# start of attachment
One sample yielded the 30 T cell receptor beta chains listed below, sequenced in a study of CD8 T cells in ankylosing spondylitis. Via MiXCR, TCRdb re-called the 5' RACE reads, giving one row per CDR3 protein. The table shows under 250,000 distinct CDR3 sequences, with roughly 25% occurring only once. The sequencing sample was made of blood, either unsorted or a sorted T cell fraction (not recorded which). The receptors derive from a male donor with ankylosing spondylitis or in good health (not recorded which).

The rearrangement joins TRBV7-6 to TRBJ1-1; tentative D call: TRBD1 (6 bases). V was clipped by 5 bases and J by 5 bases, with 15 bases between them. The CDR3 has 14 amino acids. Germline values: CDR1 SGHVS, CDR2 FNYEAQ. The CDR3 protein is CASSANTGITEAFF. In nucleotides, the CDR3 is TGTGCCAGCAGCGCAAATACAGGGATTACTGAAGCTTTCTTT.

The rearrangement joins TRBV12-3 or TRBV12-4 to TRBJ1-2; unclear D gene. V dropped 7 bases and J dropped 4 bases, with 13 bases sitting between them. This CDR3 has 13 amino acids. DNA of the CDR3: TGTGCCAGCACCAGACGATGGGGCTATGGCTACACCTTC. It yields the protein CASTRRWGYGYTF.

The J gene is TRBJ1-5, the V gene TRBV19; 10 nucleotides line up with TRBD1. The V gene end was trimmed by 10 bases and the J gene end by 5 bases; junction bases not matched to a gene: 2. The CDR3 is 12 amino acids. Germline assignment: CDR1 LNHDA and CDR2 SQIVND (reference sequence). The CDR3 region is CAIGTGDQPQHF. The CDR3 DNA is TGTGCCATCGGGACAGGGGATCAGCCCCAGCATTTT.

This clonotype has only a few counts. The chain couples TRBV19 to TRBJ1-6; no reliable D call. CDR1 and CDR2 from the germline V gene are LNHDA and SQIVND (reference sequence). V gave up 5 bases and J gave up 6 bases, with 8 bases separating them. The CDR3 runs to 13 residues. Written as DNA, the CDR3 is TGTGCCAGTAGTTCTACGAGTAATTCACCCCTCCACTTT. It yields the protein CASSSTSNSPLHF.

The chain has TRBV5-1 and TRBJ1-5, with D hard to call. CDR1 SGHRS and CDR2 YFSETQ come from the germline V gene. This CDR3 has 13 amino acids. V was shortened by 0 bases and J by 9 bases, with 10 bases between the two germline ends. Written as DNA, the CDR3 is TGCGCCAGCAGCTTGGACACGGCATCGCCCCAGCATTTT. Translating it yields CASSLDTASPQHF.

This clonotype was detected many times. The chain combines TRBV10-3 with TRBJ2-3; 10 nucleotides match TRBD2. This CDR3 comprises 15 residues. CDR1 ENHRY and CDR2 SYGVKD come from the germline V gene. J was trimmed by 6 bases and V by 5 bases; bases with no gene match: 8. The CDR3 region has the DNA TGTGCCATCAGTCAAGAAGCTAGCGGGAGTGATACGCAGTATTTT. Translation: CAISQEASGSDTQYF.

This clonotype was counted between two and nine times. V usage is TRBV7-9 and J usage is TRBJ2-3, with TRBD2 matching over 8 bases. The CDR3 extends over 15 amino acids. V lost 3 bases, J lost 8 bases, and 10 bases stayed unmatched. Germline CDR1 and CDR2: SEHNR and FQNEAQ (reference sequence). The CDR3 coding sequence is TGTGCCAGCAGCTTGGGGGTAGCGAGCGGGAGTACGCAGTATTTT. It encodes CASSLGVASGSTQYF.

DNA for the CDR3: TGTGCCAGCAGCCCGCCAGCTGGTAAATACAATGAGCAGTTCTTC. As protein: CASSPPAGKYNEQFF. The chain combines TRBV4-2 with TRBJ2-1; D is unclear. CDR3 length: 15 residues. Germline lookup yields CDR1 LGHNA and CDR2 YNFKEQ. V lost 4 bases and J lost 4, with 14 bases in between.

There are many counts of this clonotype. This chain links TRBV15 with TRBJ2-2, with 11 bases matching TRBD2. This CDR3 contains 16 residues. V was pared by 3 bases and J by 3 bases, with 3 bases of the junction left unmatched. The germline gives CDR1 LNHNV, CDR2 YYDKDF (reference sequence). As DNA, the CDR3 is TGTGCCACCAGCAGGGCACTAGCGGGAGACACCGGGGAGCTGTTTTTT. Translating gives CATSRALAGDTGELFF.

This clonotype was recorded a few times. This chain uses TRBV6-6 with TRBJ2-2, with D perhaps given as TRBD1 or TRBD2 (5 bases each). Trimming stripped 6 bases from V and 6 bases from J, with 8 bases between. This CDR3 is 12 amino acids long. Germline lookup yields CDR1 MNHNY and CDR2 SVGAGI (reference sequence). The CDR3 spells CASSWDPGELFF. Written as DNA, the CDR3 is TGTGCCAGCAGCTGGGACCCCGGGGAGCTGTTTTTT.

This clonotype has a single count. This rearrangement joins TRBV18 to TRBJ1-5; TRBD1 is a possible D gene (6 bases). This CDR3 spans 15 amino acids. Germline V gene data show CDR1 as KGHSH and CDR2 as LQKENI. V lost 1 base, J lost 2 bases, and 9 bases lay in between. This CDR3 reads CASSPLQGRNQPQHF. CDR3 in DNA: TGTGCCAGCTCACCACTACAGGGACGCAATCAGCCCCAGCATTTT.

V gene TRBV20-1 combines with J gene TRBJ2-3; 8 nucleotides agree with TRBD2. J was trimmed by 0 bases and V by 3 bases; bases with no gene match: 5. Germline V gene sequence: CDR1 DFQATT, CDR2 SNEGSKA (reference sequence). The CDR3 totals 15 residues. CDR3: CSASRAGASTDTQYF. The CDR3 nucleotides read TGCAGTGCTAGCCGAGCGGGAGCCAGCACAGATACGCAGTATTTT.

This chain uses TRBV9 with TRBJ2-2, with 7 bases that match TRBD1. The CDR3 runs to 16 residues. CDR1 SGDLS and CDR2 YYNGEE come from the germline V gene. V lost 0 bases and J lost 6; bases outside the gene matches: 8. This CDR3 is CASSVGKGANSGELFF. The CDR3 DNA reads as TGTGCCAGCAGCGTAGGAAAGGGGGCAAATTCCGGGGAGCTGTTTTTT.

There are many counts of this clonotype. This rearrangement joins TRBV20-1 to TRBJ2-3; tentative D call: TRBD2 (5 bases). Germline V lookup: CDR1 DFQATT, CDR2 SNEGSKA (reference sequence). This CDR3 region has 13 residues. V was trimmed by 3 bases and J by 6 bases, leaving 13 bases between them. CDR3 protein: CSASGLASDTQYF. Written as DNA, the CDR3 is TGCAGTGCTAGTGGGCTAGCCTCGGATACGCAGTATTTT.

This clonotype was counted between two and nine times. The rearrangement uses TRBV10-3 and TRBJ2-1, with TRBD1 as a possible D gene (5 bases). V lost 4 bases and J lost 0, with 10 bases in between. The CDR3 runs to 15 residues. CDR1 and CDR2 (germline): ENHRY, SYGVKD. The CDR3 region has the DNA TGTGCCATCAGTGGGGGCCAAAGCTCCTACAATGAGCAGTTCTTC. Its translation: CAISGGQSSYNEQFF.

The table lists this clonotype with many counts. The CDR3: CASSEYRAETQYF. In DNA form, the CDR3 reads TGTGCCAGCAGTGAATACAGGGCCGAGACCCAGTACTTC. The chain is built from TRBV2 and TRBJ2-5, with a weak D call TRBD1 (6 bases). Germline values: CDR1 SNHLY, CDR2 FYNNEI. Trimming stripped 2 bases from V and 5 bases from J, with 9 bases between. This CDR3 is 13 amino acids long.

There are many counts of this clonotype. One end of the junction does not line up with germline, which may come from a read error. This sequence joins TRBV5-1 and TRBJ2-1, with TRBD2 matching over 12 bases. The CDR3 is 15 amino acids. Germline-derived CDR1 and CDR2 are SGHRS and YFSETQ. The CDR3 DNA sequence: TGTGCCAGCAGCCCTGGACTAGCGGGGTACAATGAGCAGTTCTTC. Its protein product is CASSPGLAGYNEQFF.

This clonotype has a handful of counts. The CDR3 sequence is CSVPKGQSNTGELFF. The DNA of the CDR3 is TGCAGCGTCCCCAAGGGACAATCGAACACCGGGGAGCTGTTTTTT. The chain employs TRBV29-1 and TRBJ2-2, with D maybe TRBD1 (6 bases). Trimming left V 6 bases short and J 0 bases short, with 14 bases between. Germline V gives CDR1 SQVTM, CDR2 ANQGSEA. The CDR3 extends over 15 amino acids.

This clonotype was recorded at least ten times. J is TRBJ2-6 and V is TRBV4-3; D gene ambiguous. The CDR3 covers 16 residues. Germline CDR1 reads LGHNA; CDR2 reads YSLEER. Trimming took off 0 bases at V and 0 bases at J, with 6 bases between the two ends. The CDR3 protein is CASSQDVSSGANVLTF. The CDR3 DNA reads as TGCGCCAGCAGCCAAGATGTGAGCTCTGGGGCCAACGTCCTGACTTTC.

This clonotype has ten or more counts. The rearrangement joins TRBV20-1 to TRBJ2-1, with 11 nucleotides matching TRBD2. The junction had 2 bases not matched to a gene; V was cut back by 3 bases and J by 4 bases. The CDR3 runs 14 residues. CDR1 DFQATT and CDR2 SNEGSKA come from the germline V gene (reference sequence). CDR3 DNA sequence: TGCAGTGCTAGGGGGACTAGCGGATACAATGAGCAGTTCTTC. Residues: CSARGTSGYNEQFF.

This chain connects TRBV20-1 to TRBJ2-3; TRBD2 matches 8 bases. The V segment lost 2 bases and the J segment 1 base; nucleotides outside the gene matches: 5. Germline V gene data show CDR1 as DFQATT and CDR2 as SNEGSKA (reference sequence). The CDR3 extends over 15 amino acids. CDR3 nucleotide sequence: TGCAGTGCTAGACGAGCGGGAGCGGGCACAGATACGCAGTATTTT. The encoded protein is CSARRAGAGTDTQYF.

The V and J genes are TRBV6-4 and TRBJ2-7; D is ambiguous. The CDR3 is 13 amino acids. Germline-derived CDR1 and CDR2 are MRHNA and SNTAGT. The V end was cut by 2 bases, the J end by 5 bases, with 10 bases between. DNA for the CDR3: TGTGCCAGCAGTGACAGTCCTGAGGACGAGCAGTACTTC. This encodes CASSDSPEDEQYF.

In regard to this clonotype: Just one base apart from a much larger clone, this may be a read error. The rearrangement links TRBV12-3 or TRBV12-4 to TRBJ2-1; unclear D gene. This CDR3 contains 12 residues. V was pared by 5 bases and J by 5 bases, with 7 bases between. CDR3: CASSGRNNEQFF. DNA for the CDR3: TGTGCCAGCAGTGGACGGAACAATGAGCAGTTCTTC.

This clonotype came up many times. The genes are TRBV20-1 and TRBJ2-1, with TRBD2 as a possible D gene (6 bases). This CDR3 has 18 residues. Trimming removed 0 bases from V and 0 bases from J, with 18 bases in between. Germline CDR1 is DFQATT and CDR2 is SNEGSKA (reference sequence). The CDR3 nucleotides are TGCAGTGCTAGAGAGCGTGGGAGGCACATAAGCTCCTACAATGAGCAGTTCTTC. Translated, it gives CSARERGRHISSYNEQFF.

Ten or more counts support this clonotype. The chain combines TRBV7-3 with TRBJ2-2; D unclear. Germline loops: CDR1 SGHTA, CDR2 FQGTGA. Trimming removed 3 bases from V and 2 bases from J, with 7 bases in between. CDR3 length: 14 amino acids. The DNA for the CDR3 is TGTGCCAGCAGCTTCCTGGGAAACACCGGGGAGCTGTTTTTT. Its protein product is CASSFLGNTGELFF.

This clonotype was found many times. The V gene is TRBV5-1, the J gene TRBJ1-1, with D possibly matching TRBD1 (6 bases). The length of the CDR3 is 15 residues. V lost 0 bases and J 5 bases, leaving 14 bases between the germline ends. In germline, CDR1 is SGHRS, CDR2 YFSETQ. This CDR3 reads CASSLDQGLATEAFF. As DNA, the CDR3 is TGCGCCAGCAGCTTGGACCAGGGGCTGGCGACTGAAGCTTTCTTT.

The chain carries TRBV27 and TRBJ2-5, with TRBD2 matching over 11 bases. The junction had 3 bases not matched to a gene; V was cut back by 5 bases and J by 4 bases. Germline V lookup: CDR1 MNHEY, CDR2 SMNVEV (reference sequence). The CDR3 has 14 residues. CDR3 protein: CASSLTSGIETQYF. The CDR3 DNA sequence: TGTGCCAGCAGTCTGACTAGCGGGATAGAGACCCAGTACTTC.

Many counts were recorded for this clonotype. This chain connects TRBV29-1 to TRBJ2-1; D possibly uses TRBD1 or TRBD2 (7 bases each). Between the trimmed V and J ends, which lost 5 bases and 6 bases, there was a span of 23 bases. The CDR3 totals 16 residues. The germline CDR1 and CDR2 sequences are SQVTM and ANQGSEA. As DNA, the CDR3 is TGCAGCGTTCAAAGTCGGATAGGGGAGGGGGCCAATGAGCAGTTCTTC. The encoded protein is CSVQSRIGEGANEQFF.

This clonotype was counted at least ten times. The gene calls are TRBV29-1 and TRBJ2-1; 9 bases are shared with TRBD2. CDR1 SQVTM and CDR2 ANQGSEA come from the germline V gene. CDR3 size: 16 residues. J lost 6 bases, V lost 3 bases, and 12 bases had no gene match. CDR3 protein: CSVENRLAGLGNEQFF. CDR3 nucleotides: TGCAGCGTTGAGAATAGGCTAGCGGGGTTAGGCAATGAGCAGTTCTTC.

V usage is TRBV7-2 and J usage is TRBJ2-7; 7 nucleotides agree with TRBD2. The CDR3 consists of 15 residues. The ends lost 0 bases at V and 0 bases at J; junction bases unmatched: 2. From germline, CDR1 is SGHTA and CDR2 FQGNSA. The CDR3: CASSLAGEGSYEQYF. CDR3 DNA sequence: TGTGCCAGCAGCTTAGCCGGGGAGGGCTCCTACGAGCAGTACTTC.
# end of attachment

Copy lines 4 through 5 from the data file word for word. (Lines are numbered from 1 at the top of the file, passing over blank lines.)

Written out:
The J gene is TRBJ1-5, the V gene TRBV19; 10 nucleotides line up with TRBD1. The V gene end was trimmed by 10 bases and the J gene end by 5 bases; junction bases not matched to a gene: 2. The CDR3 is 12 amino acids. Germline assignment: CDR1 LNHDA and CDR2 SQIVND (reference sequence). The CDR3 region is CAIGTGDQPQHF. The CDR3 DNA is TGTGCCATCGGGACAGGGGATCAGCCCCAGCATTTT.

This clonotype has only a few counts. The chain couples TRBV19 to TRBJ1-6; no reliable D call. CDR1 and CDR2 from the germline V gene are LNHDA and SQIVND (reference sequence). V gave up 5 bases and J gave up 6 bases, with 8 bases separating them. The CDR3 runs to 13 residues. Written as DNA, the CDR3 is TGTGCCAGTAGTTCTACGAGTAATTCACCCCTCCACTTT. It yields the protein CASSSTSNSPLHF.